not rude but not ethical. the father probably also signed something with the company. i work with a temp agency and i signed an agreement with the agency. if we like an employee, we have to go through the agency and work out a deal (meaning compensate the agency for their efforts in finding and screening the candidate). i would never think about going behind the agency’s back.
Post # 9
I’m not terribly impressed with this fellow. He was inconsiderate to ask you to go around your employer. And I find it a little lame that he’s only going to match your current salary if he’ll suddenly be saving that much, particularly since he’s put you in an awkward position. He might have looked better if he’d offered you your usual 30 instead of 18, especially since that would still save him 20-25$. He has placed all the risk on you, and for no further compensation than your current.
If I were in your shoes, I’d bring it up to my employer even though you have no contract. If she’s fine with it then you’re grand, but if she questions it or seems upset you can turn him down without burning the bridge with her.
Post # 10
if you signed no contract, have no non-compete clause and are allowed to work for yourself or independently i see no problem with it.
My office hired a temp in January, after 10 we found out the person she was filling in for wasn’t coming, they hired her and she no longer works for the temp agency.
Post # 11
It’s not rude, but he should have offered you more than you are making through the company. He just wants a great deal for himself.
Post # 12
I don’t think it is rude of you, but I think it is rude of the father to ask you to possibly burn bridges without offering you a higher rate. I wouldn’t do it.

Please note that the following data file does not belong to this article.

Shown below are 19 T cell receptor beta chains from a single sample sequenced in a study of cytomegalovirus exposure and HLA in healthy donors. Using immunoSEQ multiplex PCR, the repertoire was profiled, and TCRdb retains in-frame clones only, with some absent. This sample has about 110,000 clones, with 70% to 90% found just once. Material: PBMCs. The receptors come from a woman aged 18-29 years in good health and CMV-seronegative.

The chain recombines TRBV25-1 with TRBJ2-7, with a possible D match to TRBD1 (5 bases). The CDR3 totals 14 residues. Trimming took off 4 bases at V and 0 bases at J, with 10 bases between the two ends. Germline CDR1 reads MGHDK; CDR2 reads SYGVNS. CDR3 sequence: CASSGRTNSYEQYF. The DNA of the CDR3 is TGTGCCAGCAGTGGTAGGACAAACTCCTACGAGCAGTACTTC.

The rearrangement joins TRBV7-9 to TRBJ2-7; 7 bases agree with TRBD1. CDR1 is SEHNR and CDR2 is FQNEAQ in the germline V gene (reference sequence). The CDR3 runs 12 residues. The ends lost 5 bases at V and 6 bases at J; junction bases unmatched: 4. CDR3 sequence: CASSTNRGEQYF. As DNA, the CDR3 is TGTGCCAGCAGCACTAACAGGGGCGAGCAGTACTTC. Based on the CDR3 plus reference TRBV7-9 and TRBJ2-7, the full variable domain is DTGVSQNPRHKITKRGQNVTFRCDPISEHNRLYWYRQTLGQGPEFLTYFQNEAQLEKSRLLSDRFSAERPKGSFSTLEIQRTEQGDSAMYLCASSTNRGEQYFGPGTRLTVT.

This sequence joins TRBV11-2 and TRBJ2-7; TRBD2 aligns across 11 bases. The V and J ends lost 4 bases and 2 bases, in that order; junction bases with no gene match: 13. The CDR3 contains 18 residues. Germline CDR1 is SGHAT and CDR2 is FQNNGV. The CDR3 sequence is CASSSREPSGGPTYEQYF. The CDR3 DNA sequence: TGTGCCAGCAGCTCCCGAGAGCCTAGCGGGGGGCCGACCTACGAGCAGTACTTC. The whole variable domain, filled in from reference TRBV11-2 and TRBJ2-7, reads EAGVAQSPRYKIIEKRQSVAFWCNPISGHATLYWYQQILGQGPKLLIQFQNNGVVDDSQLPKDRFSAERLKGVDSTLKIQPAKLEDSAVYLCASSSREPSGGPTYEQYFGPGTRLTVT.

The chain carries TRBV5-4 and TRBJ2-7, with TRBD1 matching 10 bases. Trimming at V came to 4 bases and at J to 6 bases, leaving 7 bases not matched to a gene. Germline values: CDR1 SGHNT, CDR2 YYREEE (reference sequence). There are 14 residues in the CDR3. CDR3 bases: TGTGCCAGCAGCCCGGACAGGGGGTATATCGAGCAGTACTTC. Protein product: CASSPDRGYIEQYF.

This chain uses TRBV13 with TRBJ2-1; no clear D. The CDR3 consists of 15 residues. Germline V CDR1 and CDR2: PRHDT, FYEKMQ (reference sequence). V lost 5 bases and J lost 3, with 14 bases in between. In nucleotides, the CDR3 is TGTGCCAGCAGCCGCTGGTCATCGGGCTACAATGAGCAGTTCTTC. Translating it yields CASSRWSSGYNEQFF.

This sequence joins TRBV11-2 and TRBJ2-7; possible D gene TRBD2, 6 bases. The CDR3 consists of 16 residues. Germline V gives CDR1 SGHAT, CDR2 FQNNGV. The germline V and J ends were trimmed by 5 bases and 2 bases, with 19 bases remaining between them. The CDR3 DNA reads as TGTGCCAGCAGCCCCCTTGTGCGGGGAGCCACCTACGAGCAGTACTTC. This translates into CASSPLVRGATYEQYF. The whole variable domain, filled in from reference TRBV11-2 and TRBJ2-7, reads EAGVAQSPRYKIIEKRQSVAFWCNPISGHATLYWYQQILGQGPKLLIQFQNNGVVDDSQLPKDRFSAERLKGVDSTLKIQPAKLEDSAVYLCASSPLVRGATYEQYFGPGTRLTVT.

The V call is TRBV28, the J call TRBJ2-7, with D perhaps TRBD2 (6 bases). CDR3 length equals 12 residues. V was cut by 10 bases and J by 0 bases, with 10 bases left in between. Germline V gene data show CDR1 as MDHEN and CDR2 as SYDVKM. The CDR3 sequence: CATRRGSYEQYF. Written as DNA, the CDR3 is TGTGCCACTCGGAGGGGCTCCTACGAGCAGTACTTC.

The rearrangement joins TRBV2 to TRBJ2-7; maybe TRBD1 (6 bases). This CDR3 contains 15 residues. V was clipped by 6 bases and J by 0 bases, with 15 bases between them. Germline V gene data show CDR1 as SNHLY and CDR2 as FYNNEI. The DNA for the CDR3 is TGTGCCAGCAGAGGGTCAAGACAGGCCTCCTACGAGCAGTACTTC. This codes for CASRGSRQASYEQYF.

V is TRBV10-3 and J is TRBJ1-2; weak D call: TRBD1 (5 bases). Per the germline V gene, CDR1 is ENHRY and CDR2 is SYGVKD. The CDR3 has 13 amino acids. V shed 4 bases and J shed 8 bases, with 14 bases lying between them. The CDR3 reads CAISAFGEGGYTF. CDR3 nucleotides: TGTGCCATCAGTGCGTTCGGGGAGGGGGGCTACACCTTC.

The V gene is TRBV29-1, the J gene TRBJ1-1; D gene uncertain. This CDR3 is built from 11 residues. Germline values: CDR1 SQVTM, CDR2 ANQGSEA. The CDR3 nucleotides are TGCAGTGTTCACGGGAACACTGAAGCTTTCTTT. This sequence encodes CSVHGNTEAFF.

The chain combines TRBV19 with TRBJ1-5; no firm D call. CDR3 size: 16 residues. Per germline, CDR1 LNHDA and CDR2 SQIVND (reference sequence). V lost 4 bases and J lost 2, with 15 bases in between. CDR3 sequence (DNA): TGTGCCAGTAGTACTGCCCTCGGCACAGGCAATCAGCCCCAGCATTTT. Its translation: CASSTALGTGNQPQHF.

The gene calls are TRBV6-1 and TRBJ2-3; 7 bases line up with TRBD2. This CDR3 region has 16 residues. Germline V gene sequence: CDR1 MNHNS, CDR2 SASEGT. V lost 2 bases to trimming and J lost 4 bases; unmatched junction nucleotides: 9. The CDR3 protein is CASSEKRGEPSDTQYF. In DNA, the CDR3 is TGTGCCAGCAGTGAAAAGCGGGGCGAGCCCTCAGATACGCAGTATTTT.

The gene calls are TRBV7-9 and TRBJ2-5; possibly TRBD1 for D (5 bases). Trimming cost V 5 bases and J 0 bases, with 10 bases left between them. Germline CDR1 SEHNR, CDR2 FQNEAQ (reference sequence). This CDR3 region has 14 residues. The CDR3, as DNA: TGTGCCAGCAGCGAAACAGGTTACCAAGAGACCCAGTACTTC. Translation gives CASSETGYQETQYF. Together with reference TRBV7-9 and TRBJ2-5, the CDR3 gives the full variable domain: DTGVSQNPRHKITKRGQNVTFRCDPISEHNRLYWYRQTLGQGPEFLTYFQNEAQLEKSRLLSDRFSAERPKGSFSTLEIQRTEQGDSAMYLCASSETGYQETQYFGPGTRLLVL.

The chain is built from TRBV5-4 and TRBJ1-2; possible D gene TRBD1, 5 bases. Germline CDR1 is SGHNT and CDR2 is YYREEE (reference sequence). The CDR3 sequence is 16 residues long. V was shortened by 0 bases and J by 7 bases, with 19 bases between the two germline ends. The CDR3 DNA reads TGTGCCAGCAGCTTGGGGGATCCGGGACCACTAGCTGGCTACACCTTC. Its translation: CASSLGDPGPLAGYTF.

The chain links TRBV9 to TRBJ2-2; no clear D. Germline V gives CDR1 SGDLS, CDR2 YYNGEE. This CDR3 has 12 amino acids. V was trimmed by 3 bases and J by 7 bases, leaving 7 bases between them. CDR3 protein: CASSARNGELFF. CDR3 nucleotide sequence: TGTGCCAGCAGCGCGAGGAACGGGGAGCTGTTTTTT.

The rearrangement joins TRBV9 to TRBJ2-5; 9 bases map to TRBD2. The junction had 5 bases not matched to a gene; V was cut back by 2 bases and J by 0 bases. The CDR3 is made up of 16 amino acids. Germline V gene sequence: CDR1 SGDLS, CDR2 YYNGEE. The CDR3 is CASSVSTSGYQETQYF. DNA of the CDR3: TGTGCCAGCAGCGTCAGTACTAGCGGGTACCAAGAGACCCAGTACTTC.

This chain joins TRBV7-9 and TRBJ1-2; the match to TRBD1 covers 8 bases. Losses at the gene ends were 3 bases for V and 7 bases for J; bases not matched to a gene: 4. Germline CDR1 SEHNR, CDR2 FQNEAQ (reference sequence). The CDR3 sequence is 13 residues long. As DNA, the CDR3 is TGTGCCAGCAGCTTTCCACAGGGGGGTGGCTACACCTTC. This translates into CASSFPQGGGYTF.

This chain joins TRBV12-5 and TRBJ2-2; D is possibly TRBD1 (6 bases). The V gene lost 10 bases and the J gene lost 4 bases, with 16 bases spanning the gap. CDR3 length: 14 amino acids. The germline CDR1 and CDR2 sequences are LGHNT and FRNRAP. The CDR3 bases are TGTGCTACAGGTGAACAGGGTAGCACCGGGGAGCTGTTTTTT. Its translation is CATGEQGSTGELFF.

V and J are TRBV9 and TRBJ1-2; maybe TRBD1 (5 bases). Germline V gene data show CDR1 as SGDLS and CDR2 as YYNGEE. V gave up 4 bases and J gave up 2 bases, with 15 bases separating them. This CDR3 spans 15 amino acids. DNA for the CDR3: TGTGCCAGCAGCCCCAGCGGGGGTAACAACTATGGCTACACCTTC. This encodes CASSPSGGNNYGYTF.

Post # 13
@Meglin: I would definitely wait at least two weeks after they dropped your employer’s service.
Post # 14
@Meglin: do it! You have to worry about yourself.. they dont have to know
Edited : i didnt see he was offering you the same amount ! I would only do it for more money..
Post # 15
As long as you’re not breaking a contract, I’d go for it. You said you didn’t sign a contract so you’re not under any non-compete clauses and you can do as you wish and work independantly of your company.
Post # 16
@Meglin: Even if you don’t have a non-compete clause in your employment contract (if you have one), you have a principal-agent relationship with the tutoring company and would be violating your duty of loyalty to the principal. You don’t need an employment contract for that to take hold. Provided that (1) you are an at-will employee (which I thinkyou are, from what you’ve told us) and (2) you quit your position with the tutoring company, you would be free to continue tutoring the student.
It would be highly unethical of you to continue tutoring the student under a private arrangement while keeping your job with the tutoring company.
Personally, I don’t think it’s rude of him to offer you the same amount that you would be making. I do think it’s stupid of him to think that you would jeopardize your employment with the tutoring company for what you’d already be making with a future potential client. The point of working for a tutoring company instead of working freelance is so that the company recruits the clients for you so that you don’t have to. They’ll probably have another student lined up for you eventually.
I also don’t think it’s rude of you to consider the job proposal. But if you do take him up on his offer, it would be smart of you to (1) renegotiate a higher rate (somewhere between what he was paying and what you were making, so that it’s a win-win) and (2) quit your job with the tutoring company. If you don’t want to do any of those things, then you might as well stay with the tutoring company and suggest that he do the same.
(This is just information, not legal advice).